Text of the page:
Go Paperless – Ready to Toss the Clipboard Mileage Log Out the Window?

At home, you probably use your digital channel guide to see what’s on—or you go straight to your DVR. When was the last time you flipped through a physical phone book to find a number? Do you record your income and expenses in that tiny registry that comes with your checks? If you’re like most people, you’re adopting digital tools to do what you need to do—and going paperless, at least some of the time.

What about at work? In industries across the board, paper-based processes are making way for newfangled technology solutions, even in the realm of fleet management. Let’s explore some of the reasons why.

Wait. Paperless, really?

Is going “paperless” at work realistic? Ok, Ok, maybe not completely. For most companies, going paperless means using less paper in day-to-day operations. It means replacing manual, traditionally paper-heavy processes with electronic, automated ones. Here are some real-world examples of how this is happening:

  • Medical record-keeping – Rather than taking notes on a piece of paper clipped into a big folder, clinicians use their computer or tablet keyboard to record information that’s stored and accessed electronically.
  • Accounting – In place of a paper ledgers and paper checkbooks, finance professionals are posting transactions electronically and making e-payments.
  • Mileage tracking – Instead of keeping a notebook and pen in the glove compartment, drivers rely on digital telemetric tools keep track of their comings and goings.

Sure, some paper remains, and that’s OK. The idea isn’t to eliminate paper altogether, but rather take advantage of the efficiencies in technology to realize cost-savings. The idea is to take processes to the digital realm—a place that doesn’t need paper—where companies can save a lot of money and time. Consider these facts about paper consumption in the office from ThePaperlessProject.com:

  • The average office worker continues to use a staggering 10,000 sheets of copy paper every year, and 45% of the paper printed in offices ends up trashed by the end of the day.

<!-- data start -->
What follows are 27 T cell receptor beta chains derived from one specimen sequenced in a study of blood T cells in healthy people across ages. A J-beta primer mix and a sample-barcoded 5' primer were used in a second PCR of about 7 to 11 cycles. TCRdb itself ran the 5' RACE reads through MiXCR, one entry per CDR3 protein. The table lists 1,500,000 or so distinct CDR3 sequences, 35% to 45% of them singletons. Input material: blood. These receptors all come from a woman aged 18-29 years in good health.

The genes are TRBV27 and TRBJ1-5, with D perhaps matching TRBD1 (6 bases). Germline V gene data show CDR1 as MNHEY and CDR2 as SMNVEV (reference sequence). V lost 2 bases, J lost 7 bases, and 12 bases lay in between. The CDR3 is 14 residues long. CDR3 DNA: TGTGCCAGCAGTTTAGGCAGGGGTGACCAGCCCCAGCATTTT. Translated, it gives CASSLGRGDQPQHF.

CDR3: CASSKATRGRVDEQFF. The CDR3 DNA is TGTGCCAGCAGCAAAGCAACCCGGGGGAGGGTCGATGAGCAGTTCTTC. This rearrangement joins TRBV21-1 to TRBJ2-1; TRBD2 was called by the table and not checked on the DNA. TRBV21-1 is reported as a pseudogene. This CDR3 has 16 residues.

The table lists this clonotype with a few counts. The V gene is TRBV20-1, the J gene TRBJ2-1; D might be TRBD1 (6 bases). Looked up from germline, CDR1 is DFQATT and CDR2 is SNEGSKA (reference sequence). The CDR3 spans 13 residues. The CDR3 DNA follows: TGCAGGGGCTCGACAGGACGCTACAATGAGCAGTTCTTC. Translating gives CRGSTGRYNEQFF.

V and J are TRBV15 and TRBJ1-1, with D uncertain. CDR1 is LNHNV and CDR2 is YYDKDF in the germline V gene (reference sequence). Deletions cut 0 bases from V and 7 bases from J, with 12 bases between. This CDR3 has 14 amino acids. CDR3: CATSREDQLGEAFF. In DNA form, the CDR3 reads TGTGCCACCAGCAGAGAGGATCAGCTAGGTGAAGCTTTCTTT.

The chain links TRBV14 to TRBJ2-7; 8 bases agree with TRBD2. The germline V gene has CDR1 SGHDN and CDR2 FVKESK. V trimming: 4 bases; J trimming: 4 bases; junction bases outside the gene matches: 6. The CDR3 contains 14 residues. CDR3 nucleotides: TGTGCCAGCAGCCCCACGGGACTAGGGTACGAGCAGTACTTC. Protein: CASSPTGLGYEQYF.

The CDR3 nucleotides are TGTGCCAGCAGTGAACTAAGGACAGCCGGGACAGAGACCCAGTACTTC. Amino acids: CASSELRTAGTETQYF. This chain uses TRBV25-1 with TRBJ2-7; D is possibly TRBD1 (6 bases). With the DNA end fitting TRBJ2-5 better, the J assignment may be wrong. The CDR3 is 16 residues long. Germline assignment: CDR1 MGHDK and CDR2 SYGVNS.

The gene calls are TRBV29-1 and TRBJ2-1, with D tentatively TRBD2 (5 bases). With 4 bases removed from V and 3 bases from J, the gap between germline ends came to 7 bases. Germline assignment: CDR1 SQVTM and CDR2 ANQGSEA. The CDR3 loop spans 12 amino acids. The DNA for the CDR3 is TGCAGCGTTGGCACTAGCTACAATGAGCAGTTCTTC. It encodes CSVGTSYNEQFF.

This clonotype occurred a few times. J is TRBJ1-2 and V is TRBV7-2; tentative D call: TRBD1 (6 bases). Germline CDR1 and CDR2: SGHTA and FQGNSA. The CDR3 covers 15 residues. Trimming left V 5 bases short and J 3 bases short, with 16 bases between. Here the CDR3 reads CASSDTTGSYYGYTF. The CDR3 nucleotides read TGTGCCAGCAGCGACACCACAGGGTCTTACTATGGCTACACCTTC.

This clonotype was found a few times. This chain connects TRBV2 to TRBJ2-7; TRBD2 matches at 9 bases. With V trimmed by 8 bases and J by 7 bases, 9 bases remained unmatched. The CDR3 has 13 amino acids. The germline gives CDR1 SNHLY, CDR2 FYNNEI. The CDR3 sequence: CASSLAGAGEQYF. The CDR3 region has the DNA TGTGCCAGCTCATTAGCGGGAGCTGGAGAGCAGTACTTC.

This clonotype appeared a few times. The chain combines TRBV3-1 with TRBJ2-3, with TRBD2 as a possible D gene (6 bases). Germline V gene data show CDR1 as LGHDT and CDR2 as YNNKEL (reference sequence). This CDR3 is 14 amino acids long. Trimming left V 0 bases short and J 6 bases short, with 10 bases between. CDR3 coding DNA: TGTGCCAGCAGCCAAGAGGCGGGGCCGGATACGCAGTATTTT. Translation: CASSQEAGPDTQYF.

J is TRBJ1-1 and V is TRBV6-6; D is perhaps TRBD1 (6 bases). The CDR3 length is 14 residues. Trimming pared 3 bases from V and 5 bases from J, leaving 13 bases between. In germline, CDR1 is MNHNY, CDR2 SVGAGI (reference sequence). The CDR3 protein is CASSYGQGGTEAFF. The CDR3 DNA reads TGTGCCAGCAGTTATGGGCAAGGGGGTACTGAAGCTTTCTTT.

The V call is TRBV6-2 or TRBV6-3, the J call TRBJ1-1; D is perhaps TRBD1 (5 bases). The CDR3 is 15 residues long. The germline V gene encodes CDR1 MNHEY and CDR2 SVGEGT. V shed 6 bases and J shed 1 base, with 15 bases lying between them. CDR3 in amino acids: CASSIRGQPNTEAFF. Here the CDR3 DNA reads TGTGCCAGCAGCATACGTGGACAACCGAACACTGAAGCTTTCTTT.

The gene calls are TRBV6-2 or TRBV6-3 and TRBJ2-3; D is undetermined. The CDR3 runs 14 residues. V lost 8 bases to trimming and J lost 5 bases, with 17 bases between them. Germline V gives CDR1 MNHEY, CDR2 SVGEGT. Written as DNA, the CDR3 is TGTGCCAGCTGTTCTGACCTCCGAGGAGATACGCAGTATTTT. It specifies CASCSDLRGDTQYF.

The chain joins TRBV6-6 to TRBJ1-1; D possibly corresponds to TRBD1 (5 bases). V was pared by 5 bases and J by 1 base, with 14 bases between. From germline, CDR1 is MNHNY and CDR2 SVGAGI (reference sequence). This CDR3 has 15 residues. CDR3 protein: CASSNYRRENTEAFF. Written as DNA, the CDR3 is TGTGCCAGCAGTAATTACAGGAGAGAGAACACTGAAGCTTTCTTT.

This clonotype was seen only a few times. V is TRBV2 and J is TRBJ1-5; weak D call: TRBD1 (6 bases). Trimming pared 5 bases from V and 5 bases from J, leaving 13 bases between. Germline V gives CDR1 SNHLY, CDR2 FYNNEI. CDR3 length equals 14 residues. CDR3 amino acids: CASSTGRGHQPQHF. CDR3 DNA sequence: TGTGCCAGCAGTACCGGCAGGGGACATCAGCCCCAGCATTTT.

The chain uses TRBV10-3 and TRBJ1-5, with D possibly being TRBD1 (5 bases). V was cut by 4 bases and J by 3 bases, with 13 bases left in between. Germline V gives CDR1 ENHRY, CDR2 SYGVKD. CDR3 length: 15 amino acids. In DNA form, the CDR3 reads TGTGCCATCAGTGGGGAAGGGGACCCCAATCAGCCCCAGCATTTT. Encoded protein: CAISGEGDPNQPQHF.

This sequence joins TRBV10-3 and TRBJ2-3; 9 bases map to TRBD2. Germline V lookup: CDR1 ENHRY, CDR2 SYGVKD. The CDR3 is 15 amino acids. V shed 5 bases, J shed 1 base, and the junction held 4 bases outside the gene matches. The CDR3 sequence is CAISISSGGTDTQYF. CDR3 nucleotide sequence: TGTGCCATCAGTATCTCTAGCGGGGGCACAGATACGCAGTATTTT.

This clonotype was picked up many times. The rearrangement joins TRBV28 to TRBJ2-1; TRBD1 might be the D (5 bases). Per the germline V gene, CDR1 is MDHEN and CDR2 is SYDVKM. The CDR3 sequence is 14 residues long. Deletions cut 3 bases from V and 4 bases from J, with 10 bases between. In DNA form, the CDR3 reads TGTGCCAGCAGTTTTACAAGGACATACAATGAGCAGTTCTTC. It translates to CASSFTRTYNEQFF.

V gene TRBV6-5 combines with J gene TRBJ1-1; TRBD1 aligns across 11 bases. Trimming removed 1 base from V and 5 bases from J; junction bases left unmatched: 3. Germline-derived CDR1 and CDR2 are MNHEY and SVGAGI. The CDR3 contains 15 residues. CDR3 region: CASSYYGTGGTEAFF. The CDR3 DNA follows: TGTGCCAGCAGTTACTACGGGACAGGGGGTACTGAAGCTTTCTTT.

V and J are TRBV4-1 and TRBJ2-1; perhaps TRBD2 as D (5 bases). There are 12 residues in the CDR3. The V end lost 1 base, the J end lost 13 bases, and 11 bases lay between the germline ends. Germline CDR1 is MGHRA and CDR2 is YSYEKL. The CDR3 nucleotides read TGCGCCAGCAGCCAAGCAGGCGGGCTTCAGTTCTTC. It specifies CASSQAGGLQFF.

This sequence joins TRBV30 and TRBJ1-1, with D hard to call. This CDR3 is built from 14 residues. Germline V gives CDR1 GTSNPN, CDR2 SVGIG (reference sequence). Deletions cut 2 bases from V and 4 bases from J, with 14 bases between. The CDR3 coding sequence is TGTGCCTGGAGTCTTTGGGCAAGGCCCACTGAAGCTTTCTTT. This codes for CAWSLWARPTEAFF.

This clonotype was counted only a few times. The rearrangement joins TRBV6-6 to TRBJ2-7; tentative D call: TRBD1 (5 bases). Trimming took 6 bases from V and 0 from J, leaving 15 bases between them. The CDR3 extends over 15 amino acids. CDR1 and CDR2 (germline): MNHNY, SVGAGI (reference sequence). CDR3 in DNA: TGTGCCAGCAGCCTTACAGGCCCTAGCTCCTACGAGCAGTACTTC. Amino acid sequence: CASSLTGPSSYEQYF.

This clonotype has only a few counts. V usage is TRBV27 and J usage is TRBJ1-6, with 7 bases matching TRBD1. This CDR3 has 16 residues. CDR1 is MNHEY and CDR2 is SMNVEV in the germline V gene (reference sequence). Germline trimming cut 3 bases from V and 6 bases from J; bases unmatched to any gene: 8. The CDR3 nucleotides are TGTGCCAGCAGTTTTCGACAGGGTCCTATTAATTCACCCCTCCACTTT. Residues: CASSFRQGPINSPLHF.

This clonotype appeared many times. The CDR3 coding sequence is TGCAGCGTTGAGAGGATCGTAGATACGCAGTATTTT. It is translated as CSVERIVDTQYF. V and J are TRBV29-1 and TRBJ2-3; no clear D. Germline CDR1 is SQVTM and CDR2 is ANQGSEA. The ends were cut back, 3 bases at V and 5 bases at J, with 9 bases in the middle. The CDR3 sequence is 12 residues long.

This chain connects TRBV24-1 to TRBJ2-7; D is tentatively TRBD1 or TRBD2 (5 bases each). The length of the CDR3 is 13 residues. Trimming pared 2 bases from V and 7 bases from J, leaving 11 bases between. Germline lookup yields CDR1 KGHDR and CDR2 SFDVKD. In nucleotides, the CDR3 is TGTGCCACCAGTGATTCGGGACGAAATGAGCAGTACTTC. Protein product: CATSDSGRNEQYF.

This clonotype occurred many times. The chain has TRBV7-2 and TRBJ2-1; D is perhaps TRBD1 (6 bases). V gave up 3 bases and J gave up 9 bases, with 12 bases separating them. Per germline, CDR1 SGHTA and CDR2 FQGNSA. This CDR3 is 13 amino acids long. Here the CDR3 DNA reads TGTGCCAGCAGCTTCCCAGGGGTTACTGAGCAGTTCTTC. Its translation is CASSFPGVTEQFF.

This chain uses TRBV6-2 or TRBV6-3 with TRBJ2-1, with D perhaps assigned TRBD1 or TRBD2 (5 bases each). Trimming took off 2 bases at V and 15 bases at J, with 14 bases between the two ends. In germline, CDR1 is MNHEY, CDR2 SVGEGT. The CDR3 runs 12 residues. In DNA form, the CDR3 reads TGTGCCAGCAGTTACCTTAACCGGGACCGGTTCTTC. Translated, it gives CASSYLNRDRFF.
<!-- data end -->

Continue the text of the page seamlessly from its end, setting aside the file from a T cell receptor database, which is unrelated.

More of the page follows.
• The average document is copied 9 to 11 times and every 12 filing cabinets require an additional employee to maintain.
  • More than 70% of today’s businesses would fail within three weeks if they suffered a catastrophic loss of paper-based records due to fire or flood.

Going Paperless Saves Money and Time…

Using lesser paper costs less because you have less paper to buy, less to print, less to mail, less to store, etc. It’s a resource that you can (literally) cut. Reducing paper—and increasing paperless automation—will save your employees’ time and boost their productivity.

Think about how stacks of paper literally weigh employees down as they carry stacks of the stuff to and from filing cabinets, up and off of desks, into and out of printers. When compared with manual work, there’s simply less “shuffling” with automatic processes, as workers can share files and information electronically, anytime and anywhere. They don’t need to physically be there—or have the paper in hand—to keep the process rolling along.

…even in Fleet Telematics

When it comes to fleet management, imagine plugging a small device into a vehicle’s diagnostic port, syncing it to secure servers using an internet connection, and then getting access to mileage and location data (and more) at your fingertips—without waiting for the driver to return to the parking lot and hand you a logbook or dashboard reading.


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